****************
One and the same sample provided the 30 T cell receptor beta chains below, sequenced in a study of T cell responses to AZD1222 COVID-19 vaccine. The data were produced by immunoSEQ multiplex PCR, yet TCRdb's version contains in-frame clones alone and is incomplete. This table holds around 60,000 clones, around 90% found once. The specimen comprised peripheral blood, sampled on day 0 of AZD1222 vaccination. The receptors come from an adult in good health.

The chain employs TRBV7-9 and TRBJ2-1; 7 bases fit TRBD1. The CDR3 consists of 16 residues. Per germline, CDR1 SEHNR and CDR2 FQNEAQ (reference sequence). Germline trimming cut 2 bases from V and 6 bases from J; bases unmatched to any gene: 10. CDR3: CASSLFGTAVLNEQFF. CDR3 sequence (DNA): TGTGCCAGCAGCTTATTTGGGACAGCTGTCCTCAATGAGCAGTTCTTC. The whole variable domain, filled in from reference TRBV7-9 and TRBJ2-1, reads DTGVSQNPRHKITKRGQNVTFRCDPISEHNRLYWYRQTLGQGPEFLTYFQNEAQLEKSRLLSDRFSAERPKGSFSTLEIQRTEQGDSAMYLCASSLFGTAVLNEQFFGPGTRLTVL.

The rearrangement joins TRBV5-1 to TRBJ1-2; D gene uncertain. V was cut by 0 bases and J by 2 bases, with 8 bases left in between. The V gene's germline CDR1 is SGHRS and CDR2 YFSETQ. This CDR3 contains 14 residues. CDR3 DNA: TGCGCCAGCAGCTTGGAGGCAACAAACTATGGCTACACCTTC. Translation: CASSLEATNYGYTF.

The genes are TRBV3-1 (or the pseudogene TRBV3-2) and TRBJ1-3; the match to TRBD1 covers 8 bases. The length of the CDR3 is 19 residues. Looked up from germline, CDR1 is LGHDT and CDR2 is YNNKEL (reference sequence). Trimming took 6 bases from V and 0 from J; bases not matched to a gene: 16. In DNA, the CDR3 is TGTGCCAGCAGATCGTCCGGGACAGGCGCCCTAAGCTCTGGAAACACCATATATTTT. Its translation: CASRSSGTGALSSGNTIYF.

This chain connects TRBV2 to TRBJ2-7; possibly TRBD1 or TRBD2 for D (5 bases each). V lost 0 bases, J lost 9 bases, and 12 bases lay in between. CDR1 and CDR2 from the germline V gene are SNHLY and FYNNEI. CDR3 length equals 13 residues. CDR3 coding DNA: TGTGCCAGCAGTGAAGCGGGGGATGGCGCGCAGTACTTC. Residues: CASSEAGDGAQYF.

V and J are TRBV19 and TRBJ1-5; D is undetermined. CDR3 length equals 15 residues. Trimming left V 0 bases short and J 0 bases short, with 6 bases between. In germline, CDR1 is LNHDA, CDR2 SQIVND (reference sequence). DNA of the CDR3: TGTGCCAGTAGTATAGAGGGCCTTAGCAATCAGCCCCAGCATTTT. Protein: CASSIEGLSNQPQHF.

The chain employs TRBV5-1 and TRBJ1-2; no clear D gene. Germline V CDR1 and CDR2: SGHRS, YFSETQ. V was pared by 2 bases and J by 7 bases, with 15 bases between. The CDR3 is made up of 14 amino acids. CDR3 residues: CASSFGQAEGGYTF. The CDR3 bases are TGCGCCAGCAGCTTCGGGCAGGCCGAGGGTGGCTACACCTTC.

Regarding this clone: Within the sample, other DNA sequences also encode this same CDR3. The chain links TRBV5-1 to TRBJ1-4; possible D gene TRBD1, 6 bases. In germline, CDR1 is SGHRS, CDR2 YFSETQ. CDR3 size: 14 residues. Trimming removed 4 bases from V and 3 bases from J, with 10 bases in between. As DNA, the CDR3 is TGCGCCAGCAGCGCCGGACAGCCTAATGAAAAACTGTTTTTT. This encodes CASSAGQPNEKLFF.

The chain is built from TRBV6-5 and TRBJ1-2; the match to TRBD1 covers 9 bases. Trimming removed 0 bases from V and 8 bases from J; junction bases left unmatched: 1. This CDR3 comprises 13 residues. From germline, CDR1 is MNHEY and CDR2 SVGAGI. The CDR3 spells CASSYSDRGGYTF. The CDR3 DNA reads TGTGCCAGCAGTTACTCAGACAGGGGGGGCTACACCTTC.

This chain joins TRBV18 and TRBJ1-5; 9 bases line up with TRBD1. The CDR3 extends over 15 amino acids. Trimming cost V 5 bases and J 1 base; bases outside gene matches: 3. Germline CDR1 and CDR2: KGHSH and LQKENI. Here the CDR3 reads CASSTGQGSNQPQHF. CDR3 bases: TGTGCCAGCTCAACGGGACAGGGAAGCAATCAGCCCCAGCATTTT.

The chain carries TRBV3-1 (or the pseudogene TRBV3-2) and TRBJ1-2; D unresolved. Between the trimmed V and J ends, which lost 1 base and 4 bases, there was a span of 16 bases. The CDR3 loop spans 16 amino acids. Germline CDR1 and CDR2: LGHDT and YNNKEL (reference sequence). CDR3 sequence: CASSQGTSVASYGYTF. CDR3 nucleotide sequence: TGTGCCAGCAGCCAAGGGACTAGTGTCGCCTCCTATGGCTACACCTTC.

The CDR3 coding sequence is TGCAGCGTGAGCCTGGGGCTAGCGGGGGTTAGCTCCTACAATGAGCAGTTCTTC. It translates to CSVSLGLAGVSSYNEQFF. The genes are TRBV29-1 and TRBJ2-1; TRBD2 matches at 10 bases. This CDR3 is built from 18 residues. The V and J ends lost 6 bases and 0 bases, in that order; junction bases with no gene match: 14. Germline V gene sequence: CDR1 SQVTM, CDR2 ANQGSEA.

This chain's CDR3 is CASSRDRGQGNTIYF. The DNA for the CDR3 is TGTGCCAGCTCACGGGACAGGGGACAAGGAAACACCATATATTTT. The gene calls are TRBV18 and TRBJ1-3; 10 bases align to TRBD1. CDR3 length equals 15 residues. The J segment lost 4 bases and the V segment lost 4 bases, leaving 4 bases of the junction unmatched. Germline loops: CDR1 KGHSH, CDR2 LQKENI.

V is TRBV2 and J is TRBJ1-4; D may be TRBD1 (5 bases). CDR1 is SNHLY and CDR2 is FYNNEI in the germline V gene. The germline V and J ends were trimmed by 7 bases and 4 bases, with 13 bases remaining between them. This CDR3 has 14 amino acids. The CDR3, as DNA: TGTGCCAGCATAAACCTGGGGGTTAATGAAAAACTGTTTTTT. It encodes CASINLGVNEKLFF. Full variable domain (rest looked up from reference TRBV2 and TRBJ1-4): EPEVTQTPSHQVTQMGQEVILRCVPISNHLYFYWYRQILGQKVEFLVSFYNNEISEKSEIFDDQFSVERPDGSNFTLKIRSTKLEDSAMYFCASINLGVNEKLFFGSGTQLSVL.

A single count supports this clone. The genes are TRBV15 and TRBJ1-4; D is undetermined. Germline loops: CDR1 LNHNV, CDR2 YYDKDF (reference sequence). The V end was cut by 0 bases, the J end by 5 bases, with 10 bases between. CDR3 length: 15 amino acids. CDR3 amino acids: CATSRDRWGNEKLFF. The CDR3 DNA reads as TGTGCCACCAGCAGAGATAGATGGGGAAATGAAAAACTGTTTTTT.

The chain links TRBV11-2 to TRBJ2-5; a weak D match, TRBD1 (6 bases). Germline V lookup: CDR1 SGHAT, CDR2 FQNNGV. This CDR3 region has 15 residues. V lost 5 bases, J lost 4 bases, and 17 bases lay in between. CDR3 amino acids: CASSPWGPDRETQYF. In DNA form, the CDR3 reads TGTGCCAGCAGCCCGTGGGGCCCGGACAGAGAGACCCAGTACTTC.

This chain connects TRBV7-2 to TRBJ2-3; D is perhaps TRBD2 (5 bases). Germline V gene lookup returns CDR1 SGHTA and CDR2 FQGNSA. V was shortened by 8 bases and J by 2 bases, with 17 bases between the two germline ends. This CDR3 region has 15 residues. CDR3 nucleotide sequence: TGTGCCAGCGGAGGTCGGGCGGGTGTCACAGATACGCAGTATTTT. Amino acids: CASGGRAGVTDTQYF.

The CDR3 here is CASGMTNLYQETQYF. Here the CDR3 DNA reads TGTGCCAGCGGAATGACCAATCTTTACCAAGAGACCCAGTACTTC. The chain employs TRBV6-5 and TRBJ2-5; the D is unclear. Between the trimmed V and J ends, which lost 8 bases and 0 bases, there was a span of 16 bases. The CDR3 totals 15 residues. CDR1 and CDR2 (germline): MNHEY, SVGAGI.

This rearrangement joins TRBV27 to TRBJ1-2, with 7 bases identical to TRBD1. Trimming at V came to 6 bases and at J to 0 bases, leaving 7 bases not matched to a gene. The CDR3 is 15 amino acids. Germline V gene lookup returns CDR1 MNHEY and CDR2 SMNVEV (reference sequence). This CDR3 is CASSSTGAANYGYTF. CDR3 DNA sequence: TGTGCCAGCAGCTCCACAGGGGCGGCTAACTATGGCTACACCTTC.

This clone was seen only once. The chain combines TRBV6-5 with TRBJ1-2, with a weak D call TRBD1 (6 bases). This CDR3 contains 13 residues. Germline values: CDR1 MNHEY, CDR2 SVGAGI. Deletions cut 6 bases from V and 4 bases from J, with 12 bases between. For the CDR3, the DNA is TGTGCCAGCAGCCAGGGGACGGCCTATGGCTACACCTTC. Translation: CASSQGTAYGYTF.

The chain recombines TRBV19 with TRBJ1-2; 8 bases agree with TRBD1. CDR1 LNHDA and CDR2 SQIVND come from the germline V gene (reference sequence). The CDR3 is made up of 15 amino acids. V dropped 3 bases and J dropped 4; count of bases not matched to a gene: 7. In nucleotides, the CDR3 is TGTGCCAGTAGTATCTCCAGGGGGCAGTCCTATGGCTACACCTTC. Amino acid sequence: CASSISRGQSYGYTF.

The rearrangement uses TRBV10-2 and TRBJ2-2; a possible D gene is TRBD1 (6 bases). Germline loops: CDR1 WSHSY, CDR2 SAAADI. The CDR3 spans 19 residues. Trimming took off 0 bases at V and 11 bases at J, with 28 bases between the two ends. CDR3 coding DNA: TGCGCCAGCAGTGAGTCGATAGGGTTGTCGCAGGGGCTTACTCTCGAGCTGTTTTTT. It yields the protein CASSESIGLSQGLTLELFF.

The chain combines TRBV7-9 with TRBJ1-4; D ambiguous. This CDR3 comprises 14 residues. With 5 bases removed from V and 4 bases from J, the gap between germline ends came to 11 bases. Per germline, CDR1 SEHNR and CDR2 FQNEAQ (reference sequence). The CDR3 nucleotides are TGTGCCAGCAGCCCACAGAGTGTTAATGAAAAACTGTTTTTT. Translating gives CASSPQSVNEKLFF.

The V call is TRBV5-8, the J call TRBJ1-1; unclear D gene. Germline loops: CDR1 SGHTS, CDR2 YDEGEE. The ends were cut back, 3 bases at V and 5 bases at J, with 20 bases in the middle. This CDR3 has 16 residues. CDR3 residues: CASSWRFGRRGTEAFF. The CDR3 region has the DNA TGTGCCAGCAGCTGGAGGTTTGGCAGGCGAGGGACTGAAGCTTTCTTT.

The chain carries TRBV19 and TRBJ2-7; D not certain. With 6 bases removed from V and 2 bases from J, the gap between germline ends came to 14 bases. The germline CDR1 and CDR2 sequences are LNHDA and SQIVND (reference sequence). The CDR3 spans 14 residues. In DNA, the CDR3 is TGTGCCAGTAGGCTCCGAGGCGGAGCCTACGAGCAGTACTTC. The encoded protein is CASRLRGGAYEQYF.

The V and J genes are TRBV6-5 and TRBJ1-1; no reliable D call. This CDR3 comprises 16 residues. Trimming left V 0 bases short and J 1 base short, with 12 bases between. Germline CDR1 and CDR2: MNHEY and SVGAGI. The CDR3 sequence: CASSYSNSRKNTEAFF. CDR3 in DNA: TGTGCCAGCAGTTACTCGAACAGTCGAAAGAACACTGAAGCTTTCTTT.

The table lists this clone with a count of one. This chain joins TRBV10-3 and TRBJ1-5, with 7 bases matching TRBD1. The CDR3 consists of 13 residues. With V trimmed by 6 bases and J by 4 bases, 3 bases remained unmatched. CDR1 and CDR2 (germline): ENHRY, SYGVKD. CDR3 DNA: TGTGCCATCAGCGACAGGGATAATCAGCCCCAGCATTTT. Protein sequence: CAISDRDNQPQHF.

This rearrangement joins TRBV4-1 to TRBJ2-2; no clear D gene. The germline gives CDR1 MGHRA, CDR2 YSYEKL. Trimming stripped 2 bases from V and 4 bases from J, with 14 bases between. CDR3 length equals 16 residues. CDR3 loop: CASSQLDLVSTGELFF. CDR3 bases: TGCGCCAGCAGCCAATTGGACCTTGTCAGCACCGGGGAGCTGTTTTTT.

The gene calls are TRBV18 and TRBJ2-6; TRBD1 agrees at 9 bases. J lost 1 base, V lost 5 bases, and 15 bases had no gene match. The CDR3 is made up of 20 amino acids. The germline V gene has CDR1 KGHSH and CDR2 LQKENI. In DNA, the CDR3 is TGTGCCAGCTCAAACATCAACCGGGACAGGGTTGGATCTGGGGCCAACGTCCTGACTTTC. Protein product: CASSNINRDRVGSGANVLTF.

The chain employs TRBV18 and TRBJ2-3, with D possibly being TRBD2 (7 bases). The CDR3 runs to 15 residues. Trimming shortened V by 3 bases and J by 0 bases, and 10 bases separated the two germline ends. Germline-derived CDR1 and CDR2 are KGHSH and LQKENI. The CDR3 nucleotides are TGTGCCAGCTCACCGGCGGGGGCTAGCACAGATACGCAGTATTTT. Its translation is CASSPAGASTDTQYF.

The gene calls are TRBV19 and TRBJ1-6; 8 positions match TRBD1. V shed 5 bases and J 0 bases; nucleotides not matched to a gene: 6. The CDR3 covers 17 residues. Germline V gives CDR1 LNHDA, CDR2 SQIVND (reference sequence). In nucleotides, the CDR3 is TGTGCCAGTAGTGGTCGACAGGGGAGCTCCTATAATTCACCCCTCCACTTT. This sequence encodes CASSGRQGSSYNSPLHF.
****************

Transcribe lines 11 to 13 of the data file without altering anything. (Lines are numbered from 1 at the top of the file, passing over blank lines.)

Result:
The chain carries TRBV3-1 (or the pseudogene TRBV3-2) and TRBJ1-2; D unresolved. Between the trimmed V and J ends, which lost 1 base and 4 bases, there was a span of 16 bases. The CDR3 loop spans 16 amino acids. Germline CDR1 and CDR2: LGHDT and YNNKEL (reference sequence). CDR3 sequence: CASSQGTSVASYGYTF. CDR3 nucleotide sequence: TGTGCCAGCAGCCAAGGGACTAGTGTCGCCTCCTATGGCTACACCTTC.

The CDR3 coding sequence is TGCAGCGTGAGCCTGGGGCTAGCGGGGGTTAGCTCCTACAATGAGCAGTTCTTC. It translates to CSVSLGLAGVSSYNEQFF. The genes are TRBV29-1 and TRBJ2-1; TRBD2 matches at 10 bases. This CDR3 is built from 18 residues. The V and J ends lost 6 bases and 0 bases, in that order; junction bases with no gene match: 14. Germline V gene sequence: CDR1 SQVTM, CDR2 ANQGSEA.

This chain's CDR3 is CASSRDRGQGNTIYF. The DNA for the CDR3 is TGTGCCAGCTCACGGGACAGGGGACAAGGAAACACCATATATTTT. The gene calls are TRBV18 and TRBJ1-3; 10 bases align to TRBD1. CDR3 length equals 15 residues. The J segment lost 4 bases and the V segment lost 4 bases, leaving 4 bases of the junction unmatched. Germline loops: CDR1 KGHSH, CDR2 LQKENI.